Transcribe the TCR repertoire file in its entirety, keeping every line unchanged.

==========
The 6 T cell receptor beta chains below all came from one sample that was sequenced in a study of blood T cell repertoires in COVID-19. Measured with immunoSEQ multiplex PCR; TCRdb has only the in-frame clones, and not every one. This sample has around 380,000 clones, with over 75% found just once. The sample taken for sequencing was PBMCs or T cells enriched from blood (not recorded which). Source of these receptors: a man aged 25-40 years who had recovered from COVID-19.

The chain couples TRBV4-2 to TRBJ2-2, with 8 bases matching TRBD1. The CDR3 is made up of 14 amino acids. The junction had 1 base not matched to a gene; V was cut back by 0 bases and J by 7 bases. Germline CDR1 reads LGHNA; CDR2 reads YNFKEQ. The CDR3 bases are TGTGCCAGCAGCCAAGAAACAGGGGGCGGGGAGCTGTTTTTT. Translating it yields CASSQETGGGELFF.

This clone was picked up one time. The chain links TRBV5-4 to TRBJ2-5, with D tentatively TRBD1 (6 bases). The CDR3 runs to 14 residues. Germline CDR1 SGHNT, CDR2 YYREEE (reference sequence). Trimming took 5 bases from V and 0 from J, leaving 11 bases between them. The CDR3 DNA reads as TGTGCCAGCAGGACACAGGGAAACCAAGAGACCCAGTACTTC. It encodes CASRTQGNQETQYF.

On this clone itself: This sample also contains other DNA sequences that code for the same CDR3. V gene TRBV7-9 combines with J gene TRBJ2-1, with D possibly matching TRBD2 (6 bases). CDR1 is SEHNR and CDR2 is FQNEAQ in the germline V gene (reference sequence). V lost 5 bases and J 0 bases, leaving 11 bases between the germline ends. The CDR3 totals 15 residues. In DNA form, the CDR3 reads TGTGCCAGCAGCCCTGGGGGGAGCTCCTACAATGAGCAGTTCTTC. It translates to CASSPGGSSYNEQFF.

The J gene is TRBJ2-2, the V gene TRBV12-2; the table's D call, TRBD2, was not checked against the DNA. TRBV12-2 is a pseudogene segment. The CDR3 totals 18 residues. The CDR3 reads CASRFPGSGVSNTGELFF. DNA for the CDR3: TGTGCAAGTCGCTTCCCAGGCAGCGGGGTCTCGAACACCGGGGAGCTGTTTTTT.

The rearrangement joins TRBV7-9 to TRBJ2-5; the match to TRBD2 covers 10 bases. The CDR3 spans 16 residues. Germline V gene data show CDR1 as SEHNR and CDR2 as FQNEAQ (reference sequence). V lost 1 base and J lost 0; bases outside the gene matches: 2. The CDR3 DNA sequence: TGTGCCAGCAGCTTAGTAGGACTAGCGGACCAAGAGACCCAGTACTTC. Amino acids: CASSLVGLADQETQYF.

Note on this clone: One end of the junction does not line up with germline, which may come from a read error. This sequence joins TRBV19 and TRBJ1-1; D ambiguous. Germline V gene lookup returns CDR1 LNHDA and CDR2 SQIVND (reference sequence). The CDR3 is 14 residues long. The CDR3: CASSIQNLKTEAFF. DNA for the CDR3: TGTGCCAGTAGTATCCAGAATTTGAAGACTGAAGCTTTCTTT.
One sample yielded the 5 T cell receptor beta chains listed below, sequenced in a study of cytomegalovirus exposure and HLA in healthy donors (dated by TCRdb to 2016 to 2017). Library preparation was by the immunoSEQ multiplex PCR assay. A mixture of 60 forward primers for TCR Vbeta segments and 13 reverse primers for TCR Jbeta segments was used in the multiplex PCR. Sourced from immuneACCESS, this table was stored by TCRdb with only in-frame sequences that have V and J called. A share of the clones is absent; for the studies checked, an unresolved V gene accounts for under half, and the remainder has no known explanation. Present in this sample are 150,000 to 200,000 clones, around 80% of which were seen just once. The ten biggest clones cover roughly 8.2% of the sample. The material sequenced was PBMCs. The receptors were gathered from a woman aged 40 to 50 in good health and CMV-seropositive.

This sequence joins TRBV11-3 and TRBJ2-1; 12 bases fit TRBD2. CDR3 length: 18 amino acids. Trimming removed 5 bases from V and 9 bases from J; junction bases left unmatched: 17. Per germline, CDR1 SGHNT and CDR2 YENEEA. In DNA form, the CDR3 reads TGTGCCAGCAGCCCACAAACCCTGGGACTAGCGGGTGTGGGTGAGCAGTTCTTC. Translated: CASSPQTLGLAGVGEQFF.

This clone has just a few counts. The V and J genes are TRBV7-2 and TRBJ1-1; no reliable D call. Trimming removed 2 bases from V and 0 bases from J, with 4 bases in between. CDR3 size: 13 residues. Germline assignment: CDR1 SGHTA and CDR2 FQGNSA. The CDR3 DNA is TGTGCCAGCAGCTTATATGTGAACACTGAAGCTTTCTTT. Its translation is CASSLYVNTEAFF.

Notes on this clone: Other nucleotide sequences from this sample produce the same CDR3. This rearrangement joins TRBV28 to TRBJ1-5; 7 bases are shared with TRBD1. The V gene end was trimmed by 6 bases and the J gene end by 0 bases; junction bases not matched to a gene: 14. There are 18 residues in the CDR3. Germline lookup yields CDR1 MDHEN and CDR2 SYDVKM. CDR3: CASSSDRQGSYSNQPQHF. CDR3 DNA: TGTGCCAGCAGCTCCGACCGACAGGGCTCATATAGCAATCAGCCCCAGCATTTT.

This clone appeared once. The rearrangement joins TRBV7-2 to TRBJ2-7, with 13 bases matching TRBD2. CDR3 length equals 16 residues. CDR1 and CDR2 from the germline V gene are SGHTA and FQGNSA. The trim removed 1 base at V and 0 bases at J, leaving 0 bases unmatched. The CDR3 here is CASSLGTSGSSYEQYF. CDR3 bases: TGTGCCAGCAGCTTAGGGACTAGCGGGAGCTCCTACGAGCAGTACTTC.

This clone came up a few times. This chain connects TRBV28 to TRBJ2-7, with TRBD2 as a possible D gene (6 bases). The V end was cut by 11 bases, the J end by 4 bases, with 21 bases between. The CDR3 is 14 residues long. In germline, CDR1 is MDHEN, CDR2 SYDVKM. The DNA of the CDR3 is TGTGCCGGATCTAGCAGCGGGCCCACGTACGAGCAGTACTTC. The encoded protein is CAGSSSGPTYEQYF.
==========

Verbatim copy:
The 6 T cell receptor beta chains below all came from one sample that was sequenced in a study of blood T cell repertoires in COVID-19. Measured with immunoSEQ multiplex PCR; TCRdb has only the in-frame clones, and not every one. This sample has around 380,000 clones, with over 75% found just once. The sample taken for sequencing was PBMCs or T cells enriched from blood (not recorded which). Source of these receptors: a man aged 25-40 years who had recovered from COVID-19.

The chain couples TRBV4-2 to TRBJ2-2, with 8 bases matching TRBD1. The CDR3 is made up of 14 amino acids. The junction had 1 base not matched to a gene; V was cut back by 0 bases and J by 7 bases. Germline CDR1 reads LGHNA; CDR2 reads YNFKEQ. The CDR3 bases are TGTGCCAGCAGCCAAGAAACAGGGGGCGGGGAGCTGTTTTTT. Translating it yields CASSQETGGGELFF.

This clone was picked up one time. The chain links TRBV5-4 to TRBJ2-5, with D tentatively TRBD1 (6 bases). The CDR3 runs to 14 residues. Germline CDR1 SGHNT, CDR2 YYREEE (reference sequence). Trimming took 5 bases from V and 0 from J, leaving 11 bases between them. The CDR3 DNA reads as TGTGCCAGCAGGACACAGGGAAACCAAGAGACCCAGTACTTC. It encodes CASRTQGNQETQYF.

On this clone itself: This sample also contains other DNA sequences that code for the same CDR3. V gene TRBV7-9 combines with J gene TRBJ2-1, with D possibly matching TRBD2 (6 bases). CDR1 is SEHNR and CDR2 is FQNEAQ in the germline V gene (reference sequence). V lost 5 bases and J 0 bases, leaving 11 bases between the germline ends. The CDR3 totals 15 residues. In DNA form, the CDR3 reads TGTGCCAGCAGCCCTGGGGGGAGCTCCTACAATGAGCAGTTCTTC. It translates to CASSPGGSSYNEQFF.

The J gene is TRBJ2-2, the V gene TRBV12-2; the table's D call, TRBD2, was not checked against the DNA. TRBV12-2 is a pseudogene segment. The CDR3 totals 18 residues. The CDR3 reads CASRFPGSGVSNTGELFF. DNA for the CDR3: TGTGCAAGTCGCTTCCCAGGCAGCGGGGTCTCGAACACCGGGGAGCTGTTTTTT.

The rearrangement joins TRBV7-9 to TRBJ2-5; the match to TRBD2 covers 10 bases. The CDR3 spans 16 residues. Germline V gene data show CDR1 as SEHNR and CDR2 as FQNEAQ (reference sequence). V lost 1 base and J lost 0; bases outside the gene matches: 2. The CDR3 DNA sequence: TGTGCCAGCAGCTTAGTAGGACTAGCGGACCAAGAGACCCAGTACTTC. Amino acids: CASSLVGLADQETQYF.

Note on this clone: One end of the junction does not line up with germline, which may come from a read error. This sequence joins TRBV19 and TRBJ1-1; D ambiguous. Germline V gene lookup returns CDR1 LNHDA and CDR2 SQIVND (reference sequence). The CDR3 is 14 residues long. The CDR3: CASSIQNLKTEAFF. DNA for the CDR3: TGTGCCAGTAGTATCCAGAATTTGAAGACTGAAGCTTTCTTT.
One sample yielded the 5 T cell receptor beta chains listed below, sequenced in a study of cytomegalovirus exposure and HLA in healthy donors (dated by TCRdb to 2016 to 2017). Library preparation was by the immunoSEQ multiplex PCR assay. A mixture of 60 forward primers for TCR Vbeta segments and 13 reverse primers for TCR Jbeta segments was used in the multiplex PCR. Sourced from immuneACCESS, this table was stored by TCRdb with only in-frame sequences that have V and J called. A share of the clones is absent; for the studies checked, an unresolved V gene accounts for under half, and the remainder has no known explanation. Present in this sample are 150,000 to 200,000 clones, around 80% of which were seen just once. The ten biggest clones cover roughly 8.2% of the sample. The material sequenced was PBMCs. The receptors were gathered from a woman aged 40 to 50 in good health and CMV-seropositive.

This sequence joins TRBV11-3 and TRBJ2-1; 12 bases fit TRBD2. CDR3 length: 18 amino acids. Trimming removed 5 bases from V and 9 bases from J; junction bases left unmatched: 17. Per germline, CDR1 SGHNT and CDR2 YENEEA. In DNA form, the CDR3 reads TGTGCCAGCAGCCCACAAACCCTGGGACTAGCGGGTGTGGGTGAGCAGTTCTTC. Translated: CASSPQTLGLAGVGEQFF.

This clone has just a few counts. The V and J genes are TRBV7-2 and TRBJ1-1; no reliable D call. Trimming removed 2 bases from V and 0 bases from J, with 4 bases in between. CDR3 size: 13 residues. Germline assignment: CDR1 SGHTA and CDR2 FQGNSA. The CDR3 DNA is TGTGCCAGCAGCTTATATGTGAACACTGAAGCTTTCTTT. Its translation is CASSLYVNTEAFF.

Notes on this clone: Other nucleotide sequences from this sample produce the same CDR3. This rearrangement joins TRBV28 to TRBJ1-5; 7 bases are shared with TRBD1. The V gene end was trimmed by 6 bases and the J gene end by 0 bases; junction bases not matched to a gene: 14. There are 18 residues in the CDR3. Germline lookup yields CDR1 MDHEN and CDR2 SYDVKM. CDR3: CASSSDRQGSYSNQPQHF. CDR3 DNA: TGTGCCAGCAGCTCCGACCGACAGGGCTCATATAGCAATCAGCCCCAGCATTTT.

This clone appeared once. The rearrangement joins TRBV7-2 to TRBJ2-7, with 13 bases matching TRBD2. CDR3 length equals 16 residues. CDR1 and CDR2 from the germline V gene are SGHTA and FQGNSA. The trim removed 1 base at V and 0 bases at J, leaving 0 bases unmatched. The CDR3 here is CASSLGTSGSSYEQYF. CDR3 bases: TGTGCCAGCAGCTTAGGGACTAGCGGGAGCTCCTACGAGCAGTACTTC.

This clone came up a few times. This chain connects TRBV28 to TRBJ2-7, with TRBD2 as a possible D gene (6 bases). The V end was cut by 11 bases, the J end by 4 bases, with 21 bases between. The CDR3 is 14 residues long. In germline, CDR1 is MDHEN, CDR2 SYDVKM. The DNA of the CDR3 is TGTGCCGGATCTAGCAGCGGGCCCACGTACGAGCAGTACTTC. The encoded protein is CAGSSSGPTYEQYF.